When a Conversation Can Save a Life

Dear Readers,

Too often, we approach health care decisions like children. Understandably so: We’re scared, we are  negotiating foreign terrain, and so we latch onto a parent figure, follow blindly whatever they say, and then learn, too late, that there were a lot of questions we should have asked.

So this issue of our newsletter focuses on the conversation we need to have with our doctors and nurses before they lay hands on us — to make sure our needs, values and goals are aligned with theirs.

This conversation can truly save a life: yours or a loved one’s.

As before:  Feel free to “unsubscribe” on the button at the bottom of this email. But if you find it helpful, pass it along to people you care about.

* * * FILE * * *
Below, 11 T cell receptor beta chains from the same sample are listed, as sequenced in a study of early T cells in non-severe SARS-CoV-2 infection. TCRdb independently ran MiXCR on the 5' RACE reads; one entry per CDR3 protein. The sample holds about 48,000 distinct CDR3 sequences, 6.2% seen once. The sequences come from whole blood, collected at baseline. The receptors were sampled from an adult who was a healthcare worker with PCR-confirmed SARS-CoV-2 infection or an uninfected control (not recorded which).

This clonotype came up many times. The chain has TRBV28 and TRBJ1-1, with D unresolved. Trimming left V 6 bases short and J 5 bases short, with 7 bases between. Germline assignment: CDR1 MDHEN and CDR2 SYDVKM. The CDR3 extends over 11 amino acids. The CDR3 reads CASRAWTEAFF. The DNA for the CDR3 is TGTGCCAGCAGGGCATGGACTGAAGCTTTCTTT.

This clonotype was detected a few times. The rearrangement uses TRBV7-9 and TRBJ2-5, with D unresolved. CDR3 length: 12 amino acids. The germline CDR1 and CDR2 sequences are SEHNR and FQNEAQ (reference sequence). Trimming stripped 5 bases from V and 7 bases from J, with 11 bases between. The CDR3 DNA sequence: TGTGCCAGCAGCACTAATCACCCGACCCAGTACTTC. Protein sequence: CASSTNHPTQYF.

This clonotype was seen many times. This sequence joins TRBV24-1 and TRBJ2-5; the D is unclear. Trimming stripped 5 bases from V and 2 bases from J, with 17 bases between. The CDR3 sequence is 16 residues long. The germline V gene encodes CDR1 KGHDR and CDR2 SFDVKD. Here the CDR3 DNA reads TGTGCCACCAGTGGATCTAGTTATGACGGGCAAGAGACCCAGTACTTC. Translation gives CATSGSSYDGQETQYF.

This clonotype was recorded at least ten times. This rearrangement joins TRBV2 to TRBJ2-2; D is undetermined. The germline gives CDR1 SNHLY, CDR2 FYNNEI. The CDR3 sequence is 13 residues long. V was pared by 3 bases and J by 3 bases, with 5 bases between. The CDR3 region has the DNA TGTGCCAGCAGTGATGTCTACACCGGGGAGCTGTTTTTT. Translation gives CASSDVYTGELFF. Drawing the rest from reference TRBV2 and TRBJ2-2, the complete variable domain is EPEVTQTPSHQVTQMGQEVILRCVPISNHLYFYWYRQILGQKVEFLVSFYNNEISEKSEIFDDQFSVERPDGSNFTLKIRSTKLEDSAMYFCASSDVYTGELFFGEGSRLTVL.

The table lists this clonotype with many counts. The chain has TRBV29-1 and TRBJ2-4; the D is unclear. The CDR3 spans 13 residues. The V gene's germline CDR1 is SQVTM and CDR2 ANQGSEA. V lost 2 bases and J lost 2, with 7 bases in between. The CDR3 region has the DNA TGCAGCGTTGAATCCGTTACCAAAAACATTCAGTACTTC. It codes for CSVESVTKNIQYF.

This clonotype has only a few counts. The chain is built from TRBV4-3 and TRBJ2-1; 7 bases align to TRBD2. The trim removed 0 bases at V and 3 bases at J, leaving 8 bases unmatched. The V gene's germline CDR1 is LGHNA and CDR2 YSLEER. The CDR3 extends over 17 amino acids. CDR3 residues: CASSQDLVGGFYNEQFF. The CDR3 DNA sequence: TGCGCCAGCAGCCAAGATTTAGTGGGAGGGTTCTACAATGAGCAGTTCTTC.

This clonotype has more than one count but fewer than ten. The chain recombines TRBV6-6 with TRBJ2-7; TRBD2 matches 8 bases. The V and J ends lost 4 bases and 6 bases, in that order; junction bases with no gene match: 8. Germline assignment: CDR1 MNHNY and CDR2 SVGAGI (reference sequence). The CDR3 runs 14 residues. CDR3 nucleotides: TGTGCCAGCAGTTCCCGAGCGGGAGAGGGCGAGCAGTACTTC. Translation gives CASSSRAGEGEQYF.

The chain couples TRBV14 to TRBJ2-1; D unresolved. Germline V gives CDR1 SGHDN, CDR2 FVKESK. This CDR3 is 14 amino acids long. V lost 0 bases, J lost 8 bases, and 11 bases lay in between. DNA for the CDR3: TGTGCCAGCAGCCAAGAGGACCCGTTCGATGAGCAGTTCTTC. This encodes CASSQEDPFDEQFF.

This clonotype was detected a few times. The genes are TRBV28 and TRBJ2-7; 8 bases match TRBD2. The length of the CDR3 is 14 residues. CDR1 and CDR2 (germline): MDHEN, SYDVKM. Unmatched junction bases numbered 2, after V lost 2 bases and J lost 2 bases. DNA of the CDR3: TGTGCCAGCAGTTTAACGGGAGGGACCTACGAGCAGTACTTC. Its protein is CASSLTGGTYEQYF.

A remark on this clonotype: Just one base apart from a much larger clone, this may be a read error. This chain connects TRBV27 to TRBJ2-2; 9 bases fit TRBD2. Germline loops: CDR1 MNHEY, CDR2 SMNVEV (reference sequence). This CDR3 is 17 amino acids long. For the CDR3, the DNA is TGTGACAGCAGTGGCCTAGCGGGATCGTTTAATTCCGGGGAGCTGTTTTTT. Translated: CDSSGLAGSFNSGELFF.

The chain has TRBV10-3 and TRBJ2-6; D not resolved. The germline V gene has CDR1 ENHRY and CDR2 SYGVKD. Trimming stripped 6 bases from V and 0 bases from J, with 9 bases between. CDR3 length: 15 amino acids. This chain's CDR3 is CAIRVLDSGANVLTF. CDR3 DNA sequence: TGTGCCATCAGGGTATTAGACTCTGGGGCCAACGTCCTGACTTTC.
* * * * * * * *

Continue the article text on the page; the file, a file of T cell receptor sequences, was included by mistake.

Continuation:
A quick introduction to “informed consent”

Knowing that doctors are just as flawed and imperfect as everyone else, but that they know a lot more medical facts than most lay people, the law and medical ethics place a simple duty on every doctor:


Give the patient the important facts so the patient can make an intelligent decision about what treatment to have.


That’s why the word “informed” comes before the word “consent.”  Information comes first. Consent is meaningless without the facts.

Another common misconception about informed consent is that the doctor has a duty to scare the patient to death, run down every horrible thing that could happen, and then put pen and paper in front of the now quivering patient. Wrong.


Informed consent is about building a bond between the doctor and the patient, through a candid dialog that doesn’t leave out anything important.

You need to understand as a patient that you will get better medical care and have a better chance of recovery if you engage in a candid dialog with the doctor.